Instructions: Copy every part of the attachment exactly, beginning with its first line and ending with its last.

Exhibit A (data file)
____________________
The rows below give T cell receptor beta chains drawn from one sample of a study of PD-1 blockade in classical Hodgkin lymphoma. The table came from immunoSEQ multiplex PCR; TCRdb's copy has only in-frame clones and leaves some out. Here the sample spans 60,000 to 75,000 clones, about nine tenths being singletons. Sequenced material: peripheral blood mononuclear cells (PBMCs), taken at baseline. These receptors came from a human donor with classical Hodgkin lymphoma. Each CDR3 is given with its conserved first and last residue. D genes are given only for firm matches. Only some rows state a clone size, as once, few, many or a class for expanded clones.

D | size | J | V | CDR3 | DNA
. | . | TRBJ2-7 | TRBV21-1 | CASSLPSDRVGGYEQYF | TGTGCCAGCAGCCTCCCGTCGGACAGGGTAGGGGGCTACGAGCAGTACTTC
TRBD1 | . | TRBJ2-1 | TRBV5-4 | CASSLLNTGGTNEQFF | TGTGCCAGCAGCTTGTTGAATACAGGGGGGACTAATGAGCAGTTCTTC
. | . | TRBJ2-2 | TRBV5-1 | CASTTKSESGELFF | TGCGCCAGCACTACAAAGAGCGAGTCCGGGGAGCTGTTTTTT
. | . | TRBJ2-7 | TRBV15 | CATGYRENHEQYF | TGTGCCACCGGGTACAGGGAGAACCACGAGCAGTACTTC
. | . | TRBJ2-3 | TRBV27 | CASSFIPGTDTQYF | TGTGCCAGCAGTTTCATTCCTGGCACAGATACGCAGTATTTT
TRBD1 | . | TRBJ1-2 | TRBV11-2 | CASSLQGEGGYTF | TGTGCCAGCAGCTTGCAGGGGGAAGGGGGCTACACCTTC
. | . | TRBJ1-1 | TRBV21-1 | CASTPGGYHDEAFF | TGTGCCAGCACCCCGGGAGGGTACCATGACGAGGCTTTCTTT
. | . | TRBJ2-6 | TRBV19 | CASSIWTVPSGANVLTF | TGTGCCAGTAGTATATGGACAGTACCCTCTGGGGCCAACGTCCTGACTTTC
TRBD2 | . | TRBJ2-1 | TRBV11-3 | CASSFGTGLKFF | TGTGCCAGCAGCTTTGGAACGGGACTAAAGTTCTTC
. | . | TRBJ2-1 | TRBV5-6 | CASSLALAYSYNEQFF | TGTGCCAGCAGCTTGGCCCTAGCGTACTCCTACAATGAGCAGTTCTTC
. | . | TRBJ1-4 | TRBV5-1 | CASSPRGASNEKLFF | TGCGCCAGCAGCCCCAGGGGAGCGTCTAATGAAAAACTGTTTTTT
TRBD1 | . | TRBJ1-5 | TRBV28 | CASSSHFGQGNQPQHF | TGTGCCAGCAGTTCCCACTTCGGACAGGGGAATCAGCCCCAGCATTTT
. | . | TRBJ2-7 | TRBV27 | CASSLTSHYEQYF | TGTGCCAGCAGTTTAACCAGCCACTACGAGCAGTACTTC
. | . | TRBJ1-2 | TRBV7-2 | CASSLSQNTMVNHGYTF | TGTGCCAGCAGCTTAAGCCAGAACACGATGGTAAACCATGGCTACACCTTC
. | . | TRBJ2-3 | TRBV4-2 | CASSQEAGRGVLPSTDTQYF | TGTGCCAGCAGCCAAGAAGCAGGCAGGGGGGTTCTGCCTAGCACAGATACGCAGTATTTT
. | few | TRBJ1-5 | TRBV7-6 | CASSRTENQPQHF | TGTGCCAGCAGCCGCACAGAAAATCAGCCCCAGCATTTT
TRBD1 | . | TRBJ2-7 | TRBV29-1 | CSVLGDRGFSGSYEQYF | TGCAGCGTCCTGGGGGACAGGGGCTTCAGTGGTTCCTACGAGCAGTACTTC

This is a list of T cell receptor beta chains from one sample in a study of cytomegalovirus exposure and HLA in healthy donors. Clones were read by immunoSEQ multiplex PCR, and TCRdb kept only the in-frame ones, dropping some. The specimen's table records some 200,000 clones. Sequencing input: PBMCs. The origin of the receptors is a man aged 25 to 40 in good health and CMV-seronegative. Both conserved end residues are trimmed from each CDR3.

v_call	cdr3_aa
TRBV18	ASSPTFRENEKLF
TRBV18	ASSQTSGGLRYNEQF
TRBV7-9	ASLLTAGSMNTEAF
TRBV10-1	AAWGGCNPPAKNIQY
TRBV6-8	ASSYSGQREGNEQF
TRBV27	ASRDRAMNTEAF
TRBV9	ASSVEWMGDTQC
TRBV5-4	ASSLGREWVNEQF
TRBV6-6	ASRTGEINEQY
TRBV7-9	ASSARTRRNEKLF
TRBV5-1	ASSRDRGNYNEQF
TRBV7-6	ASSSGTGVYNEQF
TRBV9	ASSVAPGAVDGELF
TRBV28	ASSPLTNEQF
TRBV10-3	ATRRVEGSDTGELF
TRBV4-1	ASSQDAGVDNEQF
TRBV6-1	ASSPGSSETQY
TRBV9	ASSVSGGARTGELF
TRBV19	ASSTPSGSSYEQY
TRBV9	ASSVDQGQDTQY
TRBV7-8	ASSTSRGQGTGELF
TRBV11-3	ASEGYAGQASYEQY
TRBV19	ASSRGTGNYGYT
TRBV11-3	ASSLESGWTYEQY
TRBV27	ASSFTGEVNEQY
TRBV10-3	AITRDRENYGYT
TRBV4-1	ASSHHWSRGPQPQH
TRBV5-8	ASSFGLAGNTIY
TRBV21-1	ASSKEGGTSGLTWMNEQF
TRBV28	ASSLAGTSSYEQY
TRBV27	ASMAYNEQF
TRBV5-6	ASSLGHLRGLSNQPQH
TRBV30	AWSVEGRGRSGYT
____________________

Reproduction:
The rows below give T cell receptor beta chains drawn from one sample of a study of PD-1 blockade in classical Hodgkin lymphoma. The table came from immunoSEQ multiplex PCR; TCRdb's copy has only in-frame clones and leaves some out. Here the sample spans 60,000 to 75,000 clones, about nine tenths being singletons. Sequenced material: peripheral blood mononuclear cells (PBMCs), taken at baseline. These receptors came from a human donor with classical Hodgkin lymphoma. Each CDR3 is given with its conserved first and last residue. D genes are given only for firm matches. Only some rows state a clone size, as once, few, many or a class for expanded clones.

D | size | J | V | CDR3 | DNA
. | . | TRBJ2-7 | TRBV21-1 | CASSLPSDRVGGYEQYF | TGTGCCAGCAGCCTCCCGTCGGACAGGGTAGGGGGCTACGAGCAGTACTTC
TRBD1 | . | TRBJ2-1 | TRBV5-4 | CASSLLNTGGTNEQFF | TGTGCCAGCAGCTTGTTGAATACAGGGGGGACTAATGAGCAGTTCTTC
. | . | TRBJ2-2 | TRBV5-1 | CASTTKSESGELFF | TGCGCCAGCACTACAAAGAGCGAGTCCGGGGAGCTGTTTTTT
. | . | TRBJ2-7 | TRBV15 | CATGYRENHEQYF | TGTGCCACCGGGTACAGGGAGAACCACGAGCAGTACTTC
. | . | TRBJ2-3 | TRBV27 | CASSFIPGTDTQYF | TGTGCCAGCAGTTTCATTCCTGGCACAGATACGCAGTATTTT
TRBD1 | . | TRBJ1-2 | TRBV11-2 | CASSLQGEGGYTF | TGTGCCAGCAGCTTGCAGGGGGAAGGGGGCTACACCTTC
. | . | TRBJ1-1 | TRBV21-1 | CASTPGGYHDEAFF | TGTGCCAGCACCCCGGGAGGGTACCATGACGAGGCTTTCTTT
. | . | TRBJ2-6 | TRBV19 | CASSIWTVPSGANVLTF | TGTGCCAGTAGTATATGGACAGTACCCTCTGGGGCCAACGTCCTGACTTTC
TRBD2 | . | TRBJ2-1 | TRBV11-3 | CASSFGTGLKFF | TGTGCCAGCAGCTTTGGAACGGGACTAAAGTTCTTC
. | . | TRBJ2-1 | TRBV5-6 | CASSLALAYSYNEQFF | TGTGCCAGCAGCTTGGCCCTAGCGTACTCCTACAATGAGCAGTTCTTC
. | . | TRBJ1-4 | TRBV5-1 | CASSPRGASNEKLFF | TGCGCCAGCAGCCCCAGGGGAGCGTCTAATGAAAAACTGTTTTTT
TRBD1 | . | TRBJ1-5 | TRBV28 | CASSSHFGQGNQPQHF | TGTGCCAGCAGTTCCCACTTCGGACAGGGGAATCAGCCCCAGCATTTT
. | . | TRBJ2-7 | TRBV27 | CASSLTSHYEQYF | TGTGCCAGCAGTTTAACCAGCCACTACGAGCAGTACTTC
. | . | TRBJ1-2 | TRBV7-2 | CASSLSQNTMVNHGYTF | TGTGCCAGCAGCTTAAGCCAGAACACGATGGTAAACCATGGCTACACCTTC
. | . | TRBJ2-3 | TRBV4-2 | CASSQEAGRGVLPSTDTQYF | TGTGCCAGCAGCCAAGAAGCAGGCAGGGGGGTTCTGCCTAGCACAGATACGCAGTATTTT
. | few | TRBJ1-5 | TRBV7-6 | CASSRTENQPQHF | TGTGCCAGCAGCCGCACAGAAAATCAGCCCCAGCATTTT
TRBD1 | . | TRBJ2-7 | TRBV29-1 | CSVLGDRGFSGSYEQYF | TGCAGCGTCCTGGGGGACAGGGGCTTCAGTGGTTCCTACGAGCAGTACTTC

This is a list of T cell receptor beta chains from one sample in a study of cytomegalovirus exposure and HLA in healthy donors. Clones were read by immunoSEQ multiplex PCR, and TCRdb kept only the in-frame ones, dropping some. The specimen's table records some 200,000 clones. Sequencing input: PBMCs. The origin of the receptors is a man aged 25 to 40 in good health and CMV-seronegative. Both conserved end residues are trimmed from each CDR3.

v_call	cdr3_aa
TRBV18	ASSPTFRENEKLF
TRBV18	ASSQTSGGLRYNEQF
TRBV7-9	ASLLTAGSMNTEAF
TRBV10-1	AAWGGCNPPAKNIQY
TRBV6-8	ASSYSGQREGNEQF
TRBV27	ASRDRAMNTEAF
TRBV9	ASSVEWMGDTQC
TRBV5-4	ASSLGREWVNEQF
TRBV6-6	ASRTGEINEQY
TRBV7-9	ASSARTRRNEKLF
TRBV5-1	ASSRDRGNYNEQF
TRBV7-6	ASSSGTGVYNEQF
TRBV9	ASSVAPGAVDGELF
TRBV28	ASSPLTNEQF
TRBV10-3	ATRRVEGSDTGELF
TRBV4-1	ASSQDAGVDNEQF
TRBV6-1	ASSPGSSETQY
TRBV9	ASSVSGGARTGELF
TRBV19	ASSTPSGSSYEQY
TRBV9	ASSVDQGQDTQY
TRBV7-8	ASSTSRGQGTGELF
TRBV11-3	ASEGYAGQASYEQY
TRBV19	ASSRGTGNYGYT
TRBV11-3	ASSLESGWTYEQY
TRBV27	ASSFTGEVNEQY
TRBV10-3	AITRDRENYGYT
TRBV4-1	ASSHHWSRGPQPQH
TRBV5-8	ASSFGLAGNTIY
TRBV21-1	ASSKEGGTSGLTWMNEQF
TRBV28	ASSLAGTSSYEQY
TRBV27	ASMAYNEQF
TRBV5-6	ASSLGHLRGLSNQPQH
TRBV30	AWSVEGRGRSGYT